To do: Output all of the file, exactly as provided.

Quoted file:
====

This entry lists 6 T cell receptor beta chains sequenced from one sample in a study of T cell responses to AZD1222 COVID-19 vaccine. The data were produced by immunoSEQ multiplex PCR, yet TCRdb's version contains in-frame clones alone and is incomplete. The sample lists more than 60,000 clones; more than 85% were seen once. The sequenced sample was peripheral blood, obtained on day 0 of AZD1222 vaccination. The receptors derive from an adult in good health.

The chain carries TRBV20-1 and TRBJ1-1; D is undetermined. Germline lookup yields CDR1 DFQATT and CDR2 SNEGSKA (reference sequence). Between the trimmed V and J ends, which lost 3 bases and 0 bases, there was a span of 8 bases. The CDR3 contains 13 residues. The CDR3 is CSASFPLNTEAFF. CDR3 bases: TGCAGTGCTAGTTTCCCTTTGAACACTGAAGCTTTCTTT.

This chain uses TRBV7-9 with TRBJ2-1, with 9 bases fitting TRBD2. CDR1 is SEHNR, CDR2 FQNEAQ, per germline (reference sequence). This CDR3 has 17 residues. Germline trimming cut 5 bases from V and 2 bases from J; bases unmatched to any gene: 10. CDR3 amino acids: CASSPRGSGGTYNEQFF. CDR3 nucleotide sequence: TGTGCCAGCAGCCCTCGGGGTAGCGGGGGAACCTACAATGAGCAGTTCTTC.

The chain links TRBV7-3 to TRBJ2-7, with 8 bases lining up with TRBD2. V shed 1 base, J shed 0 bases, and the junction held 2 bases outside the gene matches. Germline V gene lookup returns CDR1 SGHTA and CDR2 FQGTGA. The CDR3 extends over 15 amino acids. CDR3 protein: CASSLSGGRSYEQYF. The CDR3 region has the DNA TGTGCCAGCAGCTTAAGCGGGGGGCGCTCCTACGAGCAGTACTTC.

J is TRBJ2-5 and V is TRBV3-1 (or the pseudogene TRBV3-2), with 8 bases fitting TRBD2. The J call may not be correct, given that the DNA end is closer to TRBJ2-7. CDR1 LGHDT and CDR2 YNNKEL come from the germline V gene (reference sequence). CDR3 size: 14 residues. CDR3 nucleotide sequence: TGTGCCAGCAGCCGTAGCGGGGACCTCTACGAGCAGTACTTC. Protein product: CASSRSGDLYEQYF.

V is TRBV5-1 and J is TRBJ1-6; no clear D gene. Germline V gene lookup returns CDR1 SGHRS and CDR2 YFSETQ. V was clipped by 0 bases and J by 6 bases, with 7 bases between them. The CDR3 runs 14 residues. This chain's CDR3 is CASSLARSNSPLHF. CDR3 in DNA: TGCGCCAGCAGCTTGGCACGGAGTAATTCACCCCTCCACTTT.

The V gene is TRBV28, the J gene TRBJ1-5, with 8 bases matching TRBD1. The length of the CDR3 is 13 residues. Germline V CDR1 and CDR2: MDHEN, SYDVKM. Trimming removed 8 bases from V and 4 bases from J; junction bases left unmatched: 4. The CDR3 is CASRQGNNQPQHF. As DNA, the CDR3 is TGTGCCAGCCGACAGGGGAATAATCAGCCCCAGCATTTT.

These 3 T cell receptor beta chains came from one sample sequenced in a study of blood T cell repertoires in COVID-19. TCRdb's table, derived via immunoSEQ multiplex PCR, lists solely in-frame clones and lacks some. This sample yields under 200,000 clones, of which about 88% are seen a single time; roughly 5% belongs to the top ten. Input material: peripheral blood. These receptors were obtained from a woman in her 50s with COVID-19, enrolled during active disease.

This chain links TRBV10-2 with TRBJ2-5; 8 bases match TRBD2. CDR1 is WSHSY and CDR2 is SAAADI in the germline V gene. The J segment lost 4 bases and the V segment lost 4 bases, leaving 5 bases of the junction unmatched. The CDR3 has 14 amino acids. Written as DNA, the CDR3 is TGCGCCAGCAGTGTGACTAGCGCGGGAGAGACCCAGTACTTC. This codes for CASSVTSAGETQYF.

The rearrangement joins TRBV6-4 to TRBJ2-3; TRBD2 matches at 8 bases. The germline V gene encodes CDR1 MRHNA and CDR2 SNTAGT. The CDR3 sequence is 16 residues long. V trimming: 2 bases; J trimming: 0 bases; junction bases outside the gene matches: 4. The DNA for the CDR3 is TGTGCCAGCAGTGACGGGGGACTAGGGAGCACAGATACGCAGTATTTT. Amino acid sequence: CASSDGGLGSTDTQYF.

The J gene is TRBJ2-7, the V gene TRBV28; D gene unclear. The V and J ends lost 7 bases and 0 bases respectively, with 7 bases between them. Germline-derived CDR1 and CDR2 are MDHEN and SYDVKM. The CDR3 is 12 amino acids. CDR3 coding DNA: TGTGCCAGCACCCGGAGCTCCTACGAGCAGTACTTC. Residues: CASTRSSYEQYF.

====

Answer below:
This entry lists 6 T cell receptor beta chains sequenced from one sample in a study of T cell responses to AZD1222 COVID-19 vaccine. The data were produced by immunoSEQ multiplex PCR, yet TCRdb's version contains in-frame clones alone and is incomplete. The sample lists more than 60,000 clones; more than 85% were seen once. The sequenced sample was peripheral blood, obtained on day 0 of AZD1222 vaccination. The receptors derive from an adult in good health.

The chain carries TRBV20-1 and TRBJ1-1; D is undetermined. Germline lookup yields CDR1 DFQATT and CDR2 SNEGSKA (reference sequence). Between the trimmed V and J ends, which lost 3 bases and 0 bases, there was a span of 8 bases. The CDR3 contains 13 residues. The CDR3 is CSASFPLNTEAFF. CDR3 bases: TGCAGTGCTAGTTTCCCTTTGAACACTGAAGCTTTCTTT.

This chain uses TRBV7-9 with TRBJ2-1, with 9 bases fitting TRBD2. CDR1 is SEHNR, CDR2 FQNEAQ, per germline (reference sequence). This CDR3 has 17 residues. Germline trimming cut 5 bases from V and 2 bases from J; bases unmatched to any gene: 10. CDR3 amino acids: CASSPRGSGGTYNEQFF. CDR3 nucleotide sequence: TGTGCCAGCAGCCCTCGGGGTAGCGGGGGAACCTACAATGAGCAGTTCTTC.

The chain links TRBV7-3 to TRBJ2-7, with 8 bases lining up with TRBD2. V shed 1 base, J shed 0 bases, and the junction held 2 bases outside the gene matches. Germline V gene lookup returns CDR1 SGHTA and CDR2 FQGTGA. The CDR3 extends over 15 amino acids. CDR3 protein: CASSLSGGRSYEQYF. The CDR3 region has the DNA TGTGCCAGCAGCTTAAGCGGGGGGCGCTCCTACGAGCAGTACTTC.

J is TRBJ2-5 and V is TRBV3-1 (or the pseudogene TRBV3-2), with 8 bases fitting TRBD2. The J call may not be correct, given that the DNA end is closer to TRBJ2-7. CDR1 LGHDT and CDR2 YNNKEL come from the germline V gene (reference sequence). CDR3 size: 14 residues. CDR3 nucleotide sequence: TGTGCCAGCAGCCGTAGCGGGGACCTCTACGAGCAGTACTTC. Protein product: CASSRSGDLYEQYF.

V is TRBV5-1 and J is TRBJ1-6; no clear D gene. Germline V gene lookup returns CDR1 SGHRS and CDR2 YFSETQ. V was clipped by 0 bases and J by 6 bases, with 7 bases between them. The CDR3 runs 14 residues. This chain's CDR3 is CASSLARSNSPLHF. CDR3 in DNA: TGCGCCAGCAGCTTGGCACGGAGTAATTCACCCCTCCACTTT.

The V gene is TRBV28, the J gene TRBJ1-5, with 8 bases matching TRBD1. The length of the CDR3 is 13 residues. Germline V CDR1 and CDR2: MDHEN, SYDVKM. Trimming removed 8 bases from V and 4 bases from J; junction bases left unmatched: 4. The CDR3 is CASRQGNNQPQHF. As DNA, the CDR3 is TGTGCCAGCCGACAGGGGAATAATCAGCCCCAGCATTTT.

These 3 T cell receptor beta chains came from one sample sequenced in a study of blood T cell repertoires in COVID-19. TCRdb's table, derived via immunoSEQ multiplex PCR, lists solely in-frame clones and lacks some. This sample yields under 200,000 clones, of which about 88% are seen a single time; roughly 5% belongs to the top ten. Input material: peripheral blood. These receptors were obtained from a woman in her 50s with COVID-19, enrolled during active disease.

This chain links TRBV10-2 with TRBJ2-5; 8 bases match TRBD2. CDR1 is WSHSY and CDR2 is SAAADI in the germline V gene. The J segment lost 4 bases and the V segment lost 4 bases, leaving 5 bases of the junction unmatched. The CDR3 has 14 amino acids. Written as DNA, the CDR3 is TGCGCCAGCAGTGTGACTAGCGCGGGAGAGACCCAGTACTTC. This codes for CASSVTSAGETQYF.

The rearrangement joins TRBV6-4 to TRBJ2-3; TRBD2 matches at 8 bases. The germline V gene encodes CDR1 MRHNA and CDR2 SNTAGT. The CDR3 sequence is 16 residues long. V trimming: 2 bases; J trimming: 0 bases; junction bases outside the gene matches: 4. The DNA for the CDR3 is TGTGCCAGCAGTGACGGGGGACTAGGGAGCACAGATACGCAGTATTTT. Amino acid sequence: CASSDGGLGSTDTQYF.

The J gene is TRBJ2-7, the V gene TRBV28; D gene unclear. The V and J ends lost 7 bases and 0 bases respectively, with 7 bases between them. Germline-derived CDR1 and CDR2 are MDHEN and SYDVKM. The CDR3 is 12 amino acids. CDR3 coding DNA: TGTGCCAGCACCCGGAGCTCCTACGAGCAGTACTTC. Residues: CASTRSSYEQYF.